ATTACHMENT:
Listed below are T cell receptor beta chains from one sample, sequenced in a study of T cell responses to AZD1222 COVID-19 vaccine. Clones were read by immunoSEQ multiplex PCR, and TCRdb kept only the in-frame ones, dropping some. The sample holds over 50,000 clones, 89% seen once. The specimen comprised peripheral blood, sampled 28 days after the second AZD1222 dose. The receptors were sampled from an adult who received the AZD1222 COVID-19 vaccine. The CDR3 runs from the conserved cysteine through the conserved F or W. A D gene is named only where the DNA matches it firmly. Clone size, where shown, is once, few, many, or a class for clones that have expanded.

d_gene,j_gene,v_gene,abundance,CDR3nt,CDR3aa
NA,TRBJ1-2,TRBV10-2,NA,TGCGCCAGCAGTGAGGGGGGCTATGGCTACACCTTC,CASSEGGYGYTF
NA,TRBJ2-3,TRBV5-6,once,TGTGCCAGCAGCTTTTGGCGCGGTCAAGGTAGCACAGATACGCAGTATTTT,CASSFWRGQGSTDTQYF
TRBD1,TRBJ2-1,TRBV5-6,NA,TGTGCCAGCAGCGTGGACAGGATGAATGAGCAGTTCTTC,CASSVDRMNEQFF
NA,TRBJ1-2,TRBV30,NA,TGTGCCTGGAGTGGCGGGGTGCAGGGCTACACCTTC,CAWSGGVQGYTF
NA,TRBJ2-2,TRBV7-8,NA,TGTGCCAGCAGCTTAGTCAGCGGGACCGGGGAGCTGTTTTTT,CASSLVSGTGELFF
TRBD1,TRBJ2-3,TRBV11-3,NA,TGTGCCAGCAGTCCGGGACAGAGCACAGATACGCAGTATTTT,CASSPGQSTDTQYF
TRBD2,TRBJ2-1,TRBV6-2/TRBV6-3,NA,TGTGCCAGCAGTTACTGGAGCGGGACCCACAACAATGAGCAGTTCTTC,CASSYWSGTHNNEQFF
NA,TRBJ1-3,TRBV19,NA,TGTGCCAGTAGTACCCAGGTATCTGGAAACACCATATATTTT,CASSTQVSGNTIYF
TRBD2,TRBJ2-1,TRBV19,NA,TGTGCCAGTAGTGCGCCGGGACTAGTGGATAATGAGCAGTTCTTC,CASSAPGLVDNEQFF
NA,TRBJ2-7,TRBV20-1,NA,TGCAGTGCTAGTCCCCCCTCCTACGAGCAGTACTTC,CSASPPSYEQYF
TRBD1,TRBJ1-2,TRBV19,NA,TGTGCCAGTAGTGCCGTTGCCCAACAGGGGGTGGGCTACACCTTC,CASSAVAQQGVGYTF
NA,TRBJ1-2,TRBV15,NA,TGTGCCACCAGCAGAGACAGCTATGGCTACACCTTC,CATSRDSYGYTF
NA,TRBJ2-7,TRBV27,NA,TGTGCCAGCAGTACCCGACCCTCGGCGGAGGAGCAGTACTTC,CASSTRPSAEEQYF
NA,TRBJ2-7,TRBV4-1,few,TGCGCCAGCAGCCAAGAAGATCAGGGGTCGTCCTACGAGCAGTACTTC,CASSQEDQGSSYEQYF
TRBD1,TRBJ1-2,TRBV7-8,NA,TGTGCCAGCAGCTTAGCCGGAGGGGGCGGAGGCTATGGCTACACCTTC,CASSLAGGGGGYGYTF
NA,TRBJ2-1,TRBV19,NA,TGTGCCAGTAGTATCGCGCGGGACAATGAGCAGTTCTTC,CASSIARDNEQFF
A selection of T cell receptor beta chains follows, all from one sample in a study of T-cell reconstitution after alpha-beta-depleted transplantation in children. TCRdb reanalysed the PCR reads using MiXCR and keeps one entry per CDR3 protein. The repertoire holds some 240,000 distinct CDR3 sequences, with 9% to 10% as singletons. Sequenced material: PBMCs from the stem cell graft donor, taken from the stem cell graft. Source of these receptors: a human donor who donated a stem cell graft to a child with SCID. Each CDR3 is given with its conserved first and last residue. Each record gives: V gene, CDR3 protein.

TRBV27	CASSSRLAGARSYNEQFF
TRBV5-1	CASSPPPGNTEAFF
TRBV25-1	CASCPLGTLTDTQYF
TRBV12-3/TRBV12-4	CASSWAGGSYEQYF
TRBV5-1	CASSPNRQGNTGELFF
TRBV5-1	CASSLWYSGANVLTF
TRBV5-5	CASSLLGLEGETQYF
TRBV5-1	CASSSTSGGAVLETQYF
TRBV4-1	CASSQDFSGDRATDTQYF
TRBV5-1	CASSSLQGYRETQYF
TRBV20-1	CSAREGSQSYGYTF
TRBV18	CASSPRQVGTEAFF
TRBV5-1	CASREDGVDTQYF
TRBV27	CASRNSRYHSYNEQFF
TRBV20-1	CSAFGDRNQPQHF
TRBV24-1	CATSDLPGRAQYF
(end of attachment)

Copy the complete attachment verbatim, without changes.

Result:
Listed below are T cell receptor beta chains from one sample, sequenced in a study of T cell responses to AZD1222 COVID-19 vaccine. Clones were read by immunoSEQ multiplex PCR, and TCRdb kept only the in-frame ones, dropping some. The sample holds over 50,000 clones, 89% seen once. The specimen comprised peripheral blood, sampled 28 days after the second AZD1222 dose. The receptors were sampled from an adult who received the AZD1222 COVID-19 vaccine. The CDR3 runs from the conserved cysteine through the conserved F or W. A D gene is named only where the DNA matches it firmly. Clone size, where shown, is once, few, many, or a class for clones that have expanded.

d_gene,j_gene,v_gene,abundance,CDR3nt,CDR3aa
NA,TRBJ1-2,TRBV10-2,NA,TGCGCCAGCAGTGAGGGGGGCTATGGCTACACCTTC,CASSEGGYGYTF
NA,TRBJ2-3,TRBV5-6,once,TGTGCCAGCAGCTTTTGGCGCGGTCAAGGTAGCACAGATACGCAGTATTTT,CASSFWRGQGSTDTQYF
TRBD1,TRBJ2-1,TRBV5-6,NA,TGTGCCAGCAGCGTGGACAGGATGAATGAGCAGTTCTTC,CASSVDRMNEQFF
NA,TRBJ1-2,TRBV30,NA,TGTGCCTGGAGTGGCGGGGTGCAGGGCTACACCTTC,CAWSGGVQGYTF
NA,TRBJ2-2,TRBV7-8,NA,TGTGCCAGCAGCTTAGTCAGCGGGACCGGGGAGCTGTTTTTT,CASSLVSGTGELFF
TRBD1,TRBJ2-3,TRBV11-3,NA,TGTGCCAGCAGTCCGGGACAGAGCACAGATACGCAGTATTTT,CASSPGQSTDTQYF
TRBD2,TRBJ2-1,TRBV6-2/TRBV6-3,NA,TGTGCCAGCAGTTACTGGAGCGGGACCCACAACAATGAGCAGTTCTTC,CASSYWSGTHNNEQFF
NA,TRBJ1-3,TRBV19,NA,TGTGCCAGTAGTACCCAGGTATCTGGAAACACCATATATTTT,CASSTQVSGNTIYF
TRBD2,TRBJ2-1,TRBV19,NA,TGTGCCAGTAGTGCGCCGGGACTAGTGGATAATGAGCAGTTCTTC,CASSAPGLVDNEQFF
NA,TRBJ2-7,TRBV20-1,NA,TGCAGTGCTAGTCCCCCCTCCTACGAGCAGTACTTC,CSASPPSYEQYF
TRBD1,TRBJ1-2,TRBV19,NA,TGTGCCAGTAGTGCCGTTGCCCAACAGGGGGTGGGCTACACCTTC,CASSAVAQQGVGYTF
NA,TRBJ1-2,TRBV15,NA,TGTGCCACCAGCAGAGACAGCTATGGCTACACCTTC,CATSRDSYGYTF
NA,TRBJ2-7,TRBV27,NA,TGTGCCAGCAGTACCCGACCCTCGGCGGAGGAGCAGTACTTC,CASSTRPSAEEQYF
NA,TRBJ2-7,TRBV4-1,few,TGCGCCAGCAGCCAAGAAGATCAGGGGTCGTCCTACGAGCAGTACTTC,CASSQEDQGSSYEQYF
TRBD1,TRBJ1-2,TRBV7-8,NA,TGTGCCAGCAGCTTAGCCGGAGGGGGCGGAGGCTATGGCTACACCTTC,CASSLAGGGGGYGYTF
NA,TRBJ2-1,TRBV19,NA,TGTGCCAGTAGTATCGCGCGGGACAATGAGCAGTTCTTC,CASSIARDNEQFF
A selection of T cell receptor beta chains follows, all from one sample in a study of T-cell reconstitution after alpha-beta-depleted transplantation in children. TCRdb reanalysed the PCR reads using MiXCR and keeps one entry per CDR3 protein. The repertoire holds some 240,000 distinct CDR3 sequences, with 9% to 10% as singletons. Sequenced material: PBMCs from the stem cell graft donor, taken from the stem cell graft. Source of these receptors: a human donor who donated a stem cell graft to a child with SCID. Each CDR3 is given with its conserved first and last residue. Each record gives: V gene, CDR3 protein.

TRBV27	CASSSRLAGARSYNEQFF
TRBV5-1	CASSPPPGNTEAFF
TRBV25-1	CASCPLGTLTDTQYF
TRBV12-3/TRBV12-4	CASSWAGGSYEQYF
TRBV5-1	CASSPNRQGNTGELFF
TRBV5-1	CASSLWYSGANVLTF
TRBV5-5	CASSLLGLEGETQYF
TRBV5-1	CASSSTSGGAVLETQYF
TRBV4-1	CASSQDFSGDRATDTQYF
TRBV5-1	CASSSLQGYRETQYF
TRBV20-1	CSAREGSQSYGYTF
TRBV18	CASSPRQVGTEAFF
TRBV5-1	CASREDGVDTQYF
TRBV27	CASRNSRYHSYNEQFF
TRBV20-1	CSAFGDRNQPQHF
TRBV24-1	CATSDLPGRAQYF